Missed in history stories can be some of the best and most interesting stories. And when the story is from the perspective of a minority group often overlooked by a culture’s texts, it can be truly fascinating.
Nat Turner’s slave rebellion is one such story. We may have heard his name in high school history or a college American history class, but it is often relegated to a paragraph or footnote. When the issue of slave revolts are brought up, the most common name associated with this movement is the revolt led by John Brown, on Harper’s Ferry, Virginia. If you look up the Wikipedia entries of both John Brown and Nat Turner, Brown is called an abolitionist, Turner is called a slave. Brown was hailed as a hero and had Ralph Waldo Emerson and Victor Hugo lobbying for his pardon from leading a rebellion to overturn the institution of slavery. Turner was given a trial but was quickly hung before his body was beheaded, flayed, and quartered as an example to others who would rebel. The treatment of both men seems radically incongruous until you realize John Brown was a white man and Turner was a black man.
Making his directorial debut, Nate Parker set his ambitions high in bringing Nat Turner’s story to the big screen for the first time in The Birth of a Nation. Set in the 1830’s in Southampton County, Virginia, Turner’s life in slaveholding Virginia looks better than most. Samuel Turner, Nat’s owner and played by a chin-beard wearing, gin-swilling Armie Hammer, is a mostly kind master. Having grown up with Nat, Hammer is an almost benevolent slave owner. He treats Nat well and even lets him preach to the other slaves. He even obliges Nat to marry a slave girl, Cherry(Aja Naomi King), given to Turner’s sister (Katie Garfield). When local preacher and fellow drunk, Reverend Walthall, extends an offer for Nat to preach to other owner’s slaves, Samuel rides with Nat and also pockets some coin. Nat is told to preach a message to keep the slaves in line and “pacify” any disobedience to their earthly masters.
The movie suffers gravely from some particularly ham-fisted choices of imagery, as well as the development of Nat’s ultimate conviction to take up arms against his masters. Whether it’s Parker’s greenness as a director or the passion and urgency he feels in getting his message across, the images aim for obvious, pandering simplicity over artful interpretation or originality. The most blatant example being a climactic, grotesque lynching. The score for most of the movie has been gentle female vocals and strings in quieter moments and lots of thumping drums when things grow more intense. Yet when the lynching takes place there is a dissonant shift to a modern rendition of “Strange Fruit”. It’s both an odd-choice musically and hackneyed. It feels like a trailer for the movie’s message, immediately eliminating any sense of gravity from an important and gruesome moment.
Not every moment in the movie is this blunt or boiler plate. The real-life Nat Turner was considered to be a prophet and the movie, to its credit, stays true to his prophetic preaching with wall-to-wall Scripture. His belief in the fidelity and truth of the Bible motivate him to preach the good news to his fellow slaves. The same conviction will eventually convince him of the need to stand up in rebellion. The white slave owners seem to find his faith almost quaint, convinced he is doing their bidding. Elucidated to perfection in the best scene of the movie–how I wish there were more–Nat is invited to pray when local slave-owning families get together for dinner. His prayer is packed full of deep, biblical conviction, yet his prayer is a menacing call-to-action to resist slavery; all while the slave owners smile warmly and offer oblivious “amens”.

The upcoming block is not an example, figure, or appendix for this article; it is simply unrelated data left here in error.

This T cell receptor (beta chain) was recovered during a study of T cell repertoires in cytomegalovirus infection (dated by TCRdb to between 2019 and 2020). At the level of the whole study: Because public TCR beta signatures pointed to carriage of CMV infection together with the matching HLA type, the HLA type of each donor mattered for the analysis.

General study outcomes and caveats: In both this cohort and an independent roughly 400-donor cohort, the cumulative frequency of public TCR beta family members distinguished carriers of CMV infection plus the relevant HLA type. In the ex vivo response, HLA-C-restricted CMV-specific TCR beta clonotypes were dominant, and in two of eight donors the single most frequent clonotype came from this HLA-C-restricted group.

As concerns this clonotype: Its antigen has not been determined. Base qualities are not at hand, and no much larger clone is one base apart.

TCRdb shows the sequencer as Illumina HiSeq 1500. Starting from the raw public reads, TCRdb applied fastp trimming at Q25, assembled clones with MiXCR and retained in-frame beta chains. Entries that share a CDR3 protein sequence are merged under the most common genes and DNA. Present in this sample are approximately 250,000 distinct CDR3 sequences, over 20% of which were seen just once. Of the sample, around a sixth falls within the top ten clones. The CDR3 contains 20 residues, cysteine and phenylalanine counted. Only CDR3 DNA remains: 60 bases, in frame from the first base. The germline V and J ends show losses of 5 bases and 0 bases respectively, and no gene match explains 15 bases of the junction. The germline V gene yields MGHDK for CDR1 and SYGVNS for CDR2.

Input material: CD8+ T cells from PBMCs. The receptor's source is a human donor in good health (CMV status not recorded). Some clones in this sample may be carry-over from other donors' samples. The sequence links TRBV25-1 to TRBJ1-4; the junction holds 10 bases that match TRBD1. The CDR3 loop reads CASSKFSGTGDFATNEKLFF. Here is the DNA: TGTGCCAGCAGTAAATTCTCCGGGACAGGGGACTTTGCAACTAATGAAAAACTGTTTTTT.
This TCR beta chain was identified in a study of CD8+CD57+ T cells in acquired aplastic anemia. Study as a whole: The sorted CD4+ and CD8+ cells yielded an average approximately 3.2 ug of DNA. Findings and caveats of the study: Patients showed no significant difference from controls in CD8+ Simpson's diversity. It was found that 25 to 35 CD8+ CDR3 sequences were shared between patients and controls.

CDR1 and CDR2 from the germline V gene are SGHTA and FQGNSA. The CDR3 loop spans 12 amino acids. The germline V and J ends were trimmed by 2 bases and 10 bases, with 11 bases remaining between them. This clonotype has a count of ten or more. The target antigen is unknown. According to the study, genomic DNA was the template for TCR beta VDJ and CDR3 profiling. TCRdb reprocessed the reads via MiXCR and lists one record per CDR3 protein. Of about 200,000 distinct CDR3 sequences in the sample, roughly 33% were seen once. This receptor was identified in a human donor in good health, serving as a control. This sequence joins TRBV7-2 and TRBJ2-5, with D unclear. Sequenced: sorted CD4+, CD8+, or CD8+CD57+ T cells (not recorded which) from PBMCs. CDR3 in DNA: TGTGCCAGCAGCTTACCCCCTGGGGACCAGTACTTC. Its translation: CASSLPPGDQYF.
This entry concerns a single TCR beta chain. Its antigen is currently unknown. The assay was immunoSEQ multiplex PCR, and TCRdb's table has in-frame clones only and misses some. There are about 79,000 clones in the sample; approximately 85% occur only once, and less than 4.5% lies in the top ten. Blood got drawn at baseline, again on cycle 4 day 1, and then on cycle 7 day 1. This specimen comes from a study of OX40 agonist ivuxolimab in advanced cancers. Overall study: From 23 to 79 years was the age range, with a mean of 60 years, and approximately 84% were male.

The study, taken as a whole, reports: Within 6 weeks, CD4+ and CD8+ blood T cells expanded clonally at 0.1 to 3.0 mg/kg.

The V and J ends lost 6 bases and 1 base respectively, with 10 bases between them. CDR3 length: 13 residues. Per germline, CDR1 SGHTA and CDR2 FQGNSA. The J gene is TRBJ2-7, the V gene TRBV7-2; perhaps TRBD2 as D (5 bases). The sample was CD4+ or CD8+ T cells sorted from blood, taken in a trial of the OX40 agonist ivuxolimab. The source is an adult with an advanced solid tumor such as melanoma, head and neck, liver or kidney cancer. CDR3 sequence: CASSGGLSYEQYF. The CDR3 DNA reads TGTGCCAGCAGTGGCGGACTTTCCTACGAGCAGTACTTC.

Nate Parker has gone on record multiple times declaring Nat Turner a hero. The movie frames Turner’s reading of the Scriptures, to break the bonds of oppression and rise up to strike “the head of the Serpent” as a righteous reading of God’s Word in comparison to the skewed and wicked reading of the Scriptures by whites to enslave their fellow black brethren. This dichotomy is troubling. The movie’s largest thematic vacuum is Scripture never being used for its intended purpose, to bring life. Instead, it is wielded as a tool for moral justification of the subjugation of humans or the violent uprising of the oppressed. Missing is a balanced look at the heart of Christ both for the oppressed slave and the unrighteous oppressor. In fact, Christ is both explicitly and implicitly absent from most of the religious language the movie employs. It’s discomforting, but I do not believe it is an intentional choice by Parker, but a glaring and disappointing omission.
However, if umbrage is to be taken with Parker’s claim of Turner’s heroism, then we as a primarily white movie-going audience have much to repent of. We can no longer hold figures like William Wallace, Tyler Durden, the MacManus brothers, or even Neo in such high regard. All of these heroic protagonists embraced violence as a means to liberation, some religiously motivated, some not. Why then, are we so quick to resist a slave’s belief in God’s blessing on his efforts to liberate an oppressed people? The answers are not so easy and the movie chooses not to land comfortably on an easy, safe answer. Parker’s movie is not great; it’s okay. However, it is to be commended for not tying a modern, complacent bow on either Nat’s story or the issues of racism and oppression, and makes Birth of a Nation, despite its flaws, an important movie everyone should see.